Striolated Bunting

Information about the Bird Striolated Bunting

The striolated bunting (Emberiza striolata) is a passerine bird in the bunting family Emberizidae, a group now separated by most modern authors from the finches, Fringillidae.

It is a resident breeder of dry country from the Canary Islands, east through south-west Asia to north-western India.
It breeds in remote wadis (not around human habitation like the related house bunting), usually close to streams, laying two to four eggs in a nest on the ground or in a hole in the ground. Its natural food consists of seeds, or when feeding young, insects.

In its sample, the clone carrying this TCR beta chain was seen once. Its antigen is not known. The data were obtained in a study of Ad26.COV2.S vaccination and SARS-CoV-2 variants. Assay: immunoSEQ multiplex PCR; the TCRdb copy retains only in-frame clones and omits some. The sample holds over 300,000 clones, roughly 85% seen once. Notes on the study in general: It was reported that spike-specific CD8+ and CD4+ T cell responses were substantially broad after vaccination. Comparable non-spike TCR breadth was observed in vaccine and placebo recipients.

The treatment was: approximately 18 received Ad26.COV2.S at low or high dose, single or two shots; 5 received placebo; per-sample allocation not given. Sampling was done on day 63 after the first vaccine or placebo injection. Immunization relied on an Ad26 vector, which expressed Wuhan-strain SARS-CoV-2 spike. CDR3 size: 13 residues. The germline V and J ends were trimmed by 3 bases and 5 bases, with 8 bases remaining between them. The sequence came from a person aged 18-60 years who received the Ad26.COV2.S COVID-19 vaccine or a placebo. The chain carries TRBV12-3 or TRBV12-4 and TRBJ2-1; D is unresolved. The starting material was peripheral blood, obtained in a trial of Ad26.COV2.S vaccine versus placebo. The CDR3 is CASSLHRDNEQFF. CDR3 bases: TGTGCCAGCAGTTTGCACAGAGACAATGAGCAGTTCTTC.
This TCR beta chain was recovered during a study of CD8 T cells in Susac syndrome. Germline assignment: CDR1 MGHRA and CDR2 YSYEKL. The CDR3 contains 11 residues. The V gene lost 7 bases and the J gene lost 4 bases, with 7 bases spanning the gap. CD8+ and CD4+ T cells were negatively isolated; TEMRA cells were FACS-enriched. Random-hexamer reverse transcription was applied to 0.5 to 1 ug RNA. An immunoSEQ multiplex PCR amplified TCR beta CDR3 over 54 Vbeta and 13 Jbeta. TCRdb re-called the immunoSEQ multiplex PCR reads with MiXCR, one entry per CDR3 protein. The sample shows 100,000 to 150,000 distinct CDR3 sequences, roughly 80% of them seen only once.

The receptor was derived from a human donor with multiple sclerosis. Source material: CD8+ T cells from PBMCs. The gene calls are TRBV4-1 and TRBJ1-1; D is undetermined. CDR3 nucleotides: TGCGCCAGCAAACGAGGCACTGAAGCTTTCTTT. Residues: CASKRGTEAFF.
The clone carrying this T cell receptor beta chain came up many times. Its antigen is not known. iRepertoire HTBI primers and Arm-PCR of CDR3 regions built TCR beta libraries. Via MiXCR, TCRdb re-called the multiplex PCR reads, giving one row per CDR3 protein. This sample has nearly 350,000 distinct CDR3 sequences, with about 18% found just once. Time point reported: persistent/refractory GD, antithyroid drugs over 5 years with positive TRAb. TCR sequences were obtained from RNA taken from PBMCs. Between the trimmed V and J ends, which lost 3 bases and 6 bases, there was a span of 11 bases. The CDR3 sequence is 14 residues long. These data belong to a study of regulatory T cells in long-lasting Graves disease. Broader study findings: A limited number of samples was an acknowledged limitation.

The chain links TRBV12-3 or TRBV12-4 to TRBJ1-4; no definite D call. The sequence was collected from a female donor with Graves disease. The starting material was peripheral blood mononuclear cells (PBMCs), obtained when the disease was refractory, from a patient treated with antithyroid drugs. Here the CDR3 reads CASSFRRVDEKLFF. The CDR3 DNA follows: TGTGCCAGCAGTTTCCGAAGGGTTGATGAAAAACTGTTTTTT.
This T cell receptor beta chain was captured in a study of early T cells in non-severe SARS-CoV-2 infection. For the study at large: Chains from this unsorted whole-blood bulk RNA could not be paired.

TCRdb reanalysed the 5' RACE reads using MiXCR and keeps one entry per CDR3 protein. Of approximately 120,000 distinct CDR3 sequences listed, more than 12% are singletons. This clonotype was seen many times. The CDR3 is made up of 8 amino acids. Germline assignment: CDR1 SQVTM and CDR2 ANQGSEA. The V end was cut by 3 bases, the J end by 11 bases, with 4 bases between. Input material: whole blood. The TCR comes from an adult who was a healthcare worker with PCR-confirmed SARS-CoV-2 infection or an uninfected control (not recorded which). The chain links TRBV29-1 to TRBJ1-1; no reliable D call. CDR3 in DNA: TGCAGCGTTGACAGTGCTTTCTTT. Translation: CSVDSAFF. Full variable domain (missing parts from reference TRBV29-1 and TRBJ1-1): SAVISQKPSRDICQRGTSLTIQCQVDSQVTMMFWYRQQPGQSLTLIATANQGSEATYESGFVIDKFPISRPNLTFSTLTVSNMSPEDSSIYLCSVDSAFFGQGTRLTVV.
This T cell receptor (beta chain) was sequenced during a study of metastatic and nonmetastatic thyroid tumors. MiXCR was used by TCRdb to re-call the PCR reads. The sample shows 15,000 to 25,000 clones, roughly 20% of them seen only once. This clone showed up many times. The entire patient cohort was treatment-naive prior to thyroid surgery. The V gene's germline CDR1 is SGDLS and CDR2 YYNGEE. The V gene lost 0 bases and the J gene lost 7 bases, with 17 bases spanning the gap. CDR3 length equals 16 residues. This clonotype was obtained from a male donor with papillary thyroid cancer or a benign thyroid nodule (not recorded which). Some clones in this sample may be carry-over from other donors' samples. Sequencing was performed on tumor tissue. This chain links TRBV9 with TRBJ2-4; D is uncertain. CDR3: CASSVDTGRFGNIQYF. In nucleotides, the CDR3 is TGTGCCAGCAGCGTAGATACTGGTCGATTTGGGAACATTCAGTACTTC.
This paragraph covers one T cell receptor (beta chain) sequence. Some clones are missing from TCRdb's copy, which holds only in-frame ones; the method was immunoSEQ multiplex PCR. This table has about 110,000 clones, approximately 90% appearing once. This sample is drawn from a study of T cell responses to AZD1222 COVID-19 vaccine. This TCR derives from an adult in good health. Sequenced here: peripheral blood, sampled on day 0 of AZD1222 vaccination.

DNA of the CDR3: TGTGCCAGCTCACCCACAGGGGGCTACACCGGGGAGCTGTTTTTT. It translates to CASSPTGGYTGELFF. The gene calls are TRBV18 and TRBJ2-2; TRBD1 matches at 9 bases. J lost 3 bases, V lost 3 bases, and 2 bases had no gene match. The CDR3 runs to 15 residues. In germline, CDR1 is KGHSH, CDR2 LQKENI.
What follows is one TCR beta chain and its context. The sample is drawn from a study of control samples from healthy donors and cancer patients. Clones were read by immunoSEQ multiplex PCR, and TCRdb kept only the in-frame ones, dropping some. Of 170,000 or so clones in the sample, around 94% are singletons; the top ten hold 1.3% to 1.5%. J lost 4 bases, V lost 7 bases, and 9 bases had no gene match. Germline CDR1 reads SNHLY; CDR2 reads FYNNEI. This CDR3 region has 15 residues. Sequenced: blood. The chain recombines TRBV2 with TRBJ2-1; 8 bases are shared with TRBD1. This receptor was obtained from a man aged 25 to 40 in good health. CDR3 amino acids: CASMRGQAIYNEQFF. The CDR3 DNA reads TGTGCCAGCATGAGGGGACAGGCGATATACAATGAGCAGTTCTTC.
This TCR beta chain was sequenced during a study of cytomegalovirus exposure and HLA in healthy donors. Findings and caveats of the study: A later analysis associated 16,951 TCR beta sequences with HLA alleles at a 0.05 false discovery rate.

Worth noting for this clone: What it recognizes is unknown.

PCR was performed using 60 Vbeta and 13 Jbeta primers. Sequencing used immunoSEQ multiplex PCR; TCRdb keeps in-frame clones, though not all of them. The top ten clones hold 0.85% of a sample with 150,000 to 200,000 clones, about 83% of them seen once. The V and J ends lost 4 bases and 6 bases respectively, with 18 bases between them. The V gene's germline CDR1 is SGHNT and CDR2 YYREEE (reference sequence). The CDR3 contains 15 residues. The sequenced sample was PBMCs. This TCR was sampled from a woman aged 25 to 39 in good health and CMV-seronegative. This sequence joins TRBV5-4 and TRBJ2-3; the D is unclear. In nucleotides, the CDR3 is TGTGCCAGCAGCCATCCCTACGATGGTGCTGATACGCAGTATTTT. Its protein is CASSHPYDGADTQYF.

It is 14cm long, similar in size to the house bunting and smaller than the similarly plumaged rock bunting. The breeding male has a chestnut body, and grey head with darker streaking and a white supercilium and moustachial streak. The female's head has a brown tint to the grey, and more diffused streaking.
The striolated bunting has stronger facial striping and a paler belly than the north African house bunting, which used to be considered conspecific as the subspecies E. striolata sahari. Birds in eastern Chad (E. striolata jebelmarrae) show some evidence of intergradation with the house bunting.
The song, given from a perch, is similar, but weaker than, that of the common chaffinch.
The breeding range of the bird in India has been noted in recent times to include more southerly locations such as near Saswad near Pune. The incubation period of the clutch of three eggs is 14 days.

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